Abortion and the obligation of parents

As a regular Catholic Answers Live listener, I greatly appreciate the clarity, power, and sensitivity Trent Horn has brought to the discussion. Although I haven’t read his latest book on the topic, I hope to soon.
What motivates me most concerning the pro-life cause, is the knowledge that though they may comprise a small number, on a regular basis our well developed unborn young are savagely murdered in what can only be a terror-ful death.
This is not to say that abortion at any stage is justified - I think it is just the opposite - ignoring the basic truths of the pro-life argument for all our unborn young empowers and enables the most horrific murders of the older unborn.
The basic truths are mostly unassailable - the biology is clear and the personhood argument merely begs the question (Who can we abort? -non-persons. Who are non-persons?-those we can abort.) and the overpopulation argument is untrue and grotesque.
Remaining is the obligation issue. Do parents, in particular mothers, have an obligation to carry the unborn to term? It strikes me that the pro-life side typically avoids this question. To Mr. Horn’s credit he does address it and does so very well but even he doesn’t seem to appreciate and acknowledge that this is planned parenthood et al’s only feasible argument.
And even from the pro-choice side, it strikes me that they don’t relish discussions on the obligation issue, rather preferring a strategy of mostly contrived ambiguity on the abortion topic as a whole.

I think the pro-life argument is that parents have the same obligations to their unborn children as they do to their born children. Yet I don’t see the broader pro-life movement advocating this point and we seldom use the word ‘obligation’ or engage this aspect of the issue. Are we afraid it is too confrontational, too burdensome? Can we expect to advance the truth if we avoid it? And what are all the reasons supporting the contention that this moral obligation is strong enough to justify making abortion illegal?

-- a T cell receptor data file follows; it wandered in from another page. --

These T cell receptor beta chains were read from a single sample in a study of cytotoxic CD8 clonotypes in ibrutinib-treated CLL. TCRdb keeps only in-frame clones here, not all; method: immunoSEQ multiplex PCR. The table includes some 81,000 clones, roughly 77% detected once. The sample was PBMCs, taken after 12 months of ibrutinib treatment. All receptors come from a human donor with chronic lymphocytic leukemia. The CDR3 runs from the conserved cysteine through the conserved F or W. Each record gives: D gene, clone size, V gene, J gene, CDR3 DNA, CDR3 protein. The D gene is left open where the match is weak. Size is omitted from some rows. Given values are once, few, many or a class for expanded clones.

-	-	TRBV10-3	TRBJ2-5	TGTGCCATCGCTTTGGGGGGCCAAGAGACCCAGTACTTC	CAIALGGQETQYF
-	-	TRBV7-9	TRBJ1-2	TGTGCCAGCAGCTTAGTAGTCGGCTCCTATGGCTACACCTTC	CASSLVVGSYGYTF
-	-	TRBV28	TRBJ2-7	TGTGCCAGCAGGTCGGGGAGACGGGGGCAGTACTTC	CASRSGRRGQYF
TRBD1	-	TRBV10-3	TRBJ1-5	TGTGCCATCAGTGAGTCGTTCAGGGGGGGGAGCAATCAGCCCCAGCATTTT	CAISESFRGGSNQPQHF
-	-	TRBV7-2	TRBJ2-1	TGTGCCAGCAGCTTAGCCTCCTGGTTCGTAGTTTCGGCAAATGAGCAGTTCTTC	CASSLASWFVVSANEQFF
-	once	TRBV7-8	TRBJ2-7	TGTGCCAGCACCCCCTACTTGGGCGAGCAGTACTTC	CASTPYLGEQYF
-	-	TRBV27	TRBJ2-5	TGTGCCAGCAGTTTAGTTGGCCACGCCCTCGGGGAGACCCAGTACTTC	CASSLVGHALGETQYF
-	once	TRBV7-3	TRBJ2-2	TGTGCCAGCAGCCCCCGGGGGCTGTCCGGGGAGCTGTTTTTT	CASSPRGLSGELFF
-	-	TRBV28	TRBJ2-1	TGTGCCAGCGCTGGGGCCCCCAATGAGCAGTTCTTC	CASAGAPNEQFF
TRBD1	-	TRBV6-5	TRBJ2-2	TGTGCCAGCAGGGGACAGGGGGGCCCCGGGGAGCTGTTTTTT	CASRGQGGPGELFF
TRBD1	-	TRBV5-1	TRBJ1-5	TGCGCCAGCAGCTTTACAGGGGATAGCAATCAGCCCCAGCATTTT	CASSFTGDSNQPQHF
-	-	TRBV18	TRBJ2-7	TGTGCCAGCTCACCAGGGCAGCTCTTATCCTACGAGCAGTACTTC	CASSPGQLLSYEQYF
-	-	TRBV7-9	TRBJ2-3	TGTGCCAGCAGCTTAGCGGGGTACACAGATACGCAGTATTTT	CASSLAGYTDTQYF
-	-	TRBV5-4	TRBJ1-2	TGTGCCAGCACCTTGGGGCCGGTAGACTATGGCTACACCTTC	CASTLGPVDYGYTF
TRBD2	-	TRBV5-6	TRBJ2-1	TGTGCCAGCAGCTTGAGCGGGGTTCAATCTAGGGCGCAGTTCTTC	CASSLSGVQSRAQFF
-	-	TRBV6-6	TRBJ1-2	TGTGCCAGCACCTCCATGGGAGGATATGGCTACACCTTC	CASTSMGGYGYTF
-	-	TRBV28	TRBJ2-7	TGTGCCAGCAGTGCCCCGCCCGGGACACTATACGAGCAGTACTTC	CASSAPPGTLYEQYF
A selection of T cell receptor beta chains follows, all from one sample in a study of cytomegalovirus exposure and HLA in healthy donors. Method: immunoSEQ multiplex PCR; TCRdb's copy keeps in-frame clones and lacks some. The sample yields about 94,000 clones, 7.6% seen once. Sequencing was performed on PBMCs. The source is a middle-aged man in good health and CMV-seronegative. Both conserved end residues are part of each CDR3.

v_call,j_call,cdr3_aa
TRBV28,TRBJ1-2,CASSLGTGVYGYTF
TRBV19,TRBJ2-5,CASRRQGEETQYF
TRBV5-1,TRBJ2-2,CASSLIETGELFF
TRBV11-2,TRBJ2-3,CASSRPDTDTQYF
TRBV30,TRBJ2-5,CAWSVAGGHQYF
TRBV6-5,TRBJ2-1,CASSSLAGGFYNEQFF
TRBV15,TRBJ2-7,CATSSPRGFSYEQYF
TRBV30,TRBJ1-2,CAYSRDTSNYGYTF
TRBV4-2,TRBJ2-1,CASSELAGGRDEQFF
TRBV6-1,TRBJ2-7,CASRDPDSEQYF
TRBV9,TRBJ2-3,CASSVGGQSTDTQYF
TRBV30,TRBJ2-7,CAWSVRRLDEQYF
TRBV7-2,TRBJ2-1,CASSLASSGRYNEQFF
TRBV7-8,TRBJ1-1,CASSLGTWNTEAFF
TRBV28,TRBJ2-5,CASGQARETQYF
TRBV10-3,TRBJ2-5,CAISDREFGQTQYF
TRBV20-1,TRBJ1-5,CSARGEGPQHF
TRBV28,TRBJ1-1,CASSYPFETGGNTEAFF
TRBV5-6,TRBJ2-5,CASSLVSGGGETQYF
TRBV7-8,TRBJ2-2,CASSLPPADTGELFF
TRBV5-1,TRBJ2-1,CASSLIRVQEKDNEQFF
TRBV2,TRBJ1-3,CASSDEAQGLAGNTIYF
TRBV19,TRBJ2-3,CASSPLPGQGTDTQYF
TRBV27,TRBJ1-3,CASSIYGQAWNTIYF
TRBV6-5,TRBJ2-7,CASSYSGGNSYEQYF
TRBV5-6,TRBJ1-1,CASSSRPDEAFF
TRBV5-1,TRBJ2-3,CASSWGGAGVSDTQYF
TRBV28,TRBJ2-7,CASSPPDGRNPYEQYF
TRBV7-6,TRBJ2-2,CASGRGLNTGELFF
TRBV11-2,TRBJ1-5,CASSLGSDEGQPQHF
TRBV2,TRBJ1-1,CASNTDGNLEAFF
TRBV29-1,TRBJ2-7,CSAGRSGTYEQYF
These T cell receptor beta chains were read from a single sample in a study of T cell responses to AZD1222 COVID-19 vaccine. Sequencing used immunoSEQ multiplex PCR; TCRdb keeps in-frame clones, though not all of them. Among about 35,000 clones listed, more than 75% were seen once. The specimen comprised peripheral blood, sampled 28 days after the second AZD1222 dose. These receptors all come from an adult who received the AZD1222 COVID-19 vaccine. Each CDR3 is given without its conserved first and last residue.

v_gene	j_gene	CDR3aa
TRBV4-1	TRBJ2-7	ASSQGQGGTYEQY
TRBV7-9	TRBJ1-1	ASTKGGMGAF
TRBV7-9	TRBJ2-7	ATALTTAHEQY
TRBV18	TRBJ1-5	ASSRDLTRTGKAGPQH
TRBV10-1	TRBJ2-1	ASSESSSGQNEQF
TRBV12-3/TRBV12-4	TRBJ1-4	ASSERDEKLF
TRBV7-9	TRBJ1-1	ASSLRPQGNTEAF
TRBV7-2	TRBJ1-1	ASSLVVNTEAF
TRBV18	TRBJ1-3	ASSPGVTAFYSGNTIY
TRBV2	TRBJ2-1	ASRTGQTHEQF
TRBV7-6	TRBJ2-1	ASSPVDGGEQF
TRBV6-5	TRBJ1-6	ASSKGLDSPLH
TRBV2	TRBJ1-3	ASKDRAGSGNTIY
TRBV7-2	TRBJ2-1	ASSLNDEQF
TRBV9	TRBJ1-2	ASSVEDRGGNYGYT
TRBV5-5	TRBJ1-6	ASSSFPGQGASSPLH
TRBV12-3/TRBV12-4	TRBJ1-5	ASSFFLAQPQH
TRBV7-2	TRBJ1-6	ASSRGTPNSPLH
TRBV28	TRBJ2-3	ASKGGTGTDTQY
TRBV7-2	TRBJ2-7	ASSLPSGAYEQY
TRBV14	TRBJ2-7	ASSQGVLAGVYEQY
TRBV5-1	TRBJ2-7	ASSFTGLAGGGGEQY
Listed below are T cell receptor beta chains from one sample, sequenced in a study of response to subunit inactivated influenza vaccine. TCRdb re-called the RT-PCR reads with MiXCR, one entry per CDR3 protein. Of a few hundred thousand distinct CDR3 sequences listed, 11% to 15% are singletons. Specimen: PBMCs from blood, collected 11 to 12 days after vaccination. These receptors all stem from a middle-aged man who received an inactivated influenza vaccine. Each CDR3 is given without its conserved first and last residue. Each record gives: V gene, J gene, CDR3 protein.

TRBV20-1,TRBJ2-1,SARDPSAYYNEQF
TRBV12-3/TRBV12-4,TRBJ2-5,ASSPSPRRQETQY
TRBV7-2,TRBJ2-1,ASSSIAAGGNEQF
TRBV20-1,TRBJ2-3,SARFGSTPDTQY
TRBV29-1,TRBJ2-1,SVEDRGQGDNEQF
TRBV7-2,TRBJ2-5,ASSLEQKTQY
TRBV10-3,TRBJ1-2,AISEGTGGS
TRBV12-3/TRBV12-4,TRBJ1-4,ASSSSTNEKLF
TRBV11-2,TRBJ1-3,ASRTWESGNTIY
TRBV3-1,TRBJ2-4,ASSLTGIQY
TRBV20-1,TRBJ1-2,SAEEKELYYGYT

Interesting question. I would say the parents have an obligation not to kill the baby rather than have an obligation of the mother’s to carry the baby to term.

studentsforlife.org/prolifefacts/prolife-answer-to-the-rape-question/

As someone formerly on the pro-choice side I can say I never heard anyone mention an obligation to carry a fetus to term.

The belief is that a woman should decide what happens within her own body and to her own life. If she is faced with an unwanted pregnancy she isn’t obligated to do anything but make a decision. Terminate or carry. The pro-choice people don’t talk about an obligation to continue a pregnancy until birth because they don’t believe there is one.

Pro-life people can say there is an obligation until the cows come home, but the Pro-choice people will never believe it. As far as they are concerned, the fetus is nothing more than a bundle of developing cells and is not a baby at all.

[quote=MJJean;12649098
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To them it isn’t a baby …unless of course they happen to want that “bundle of cells”…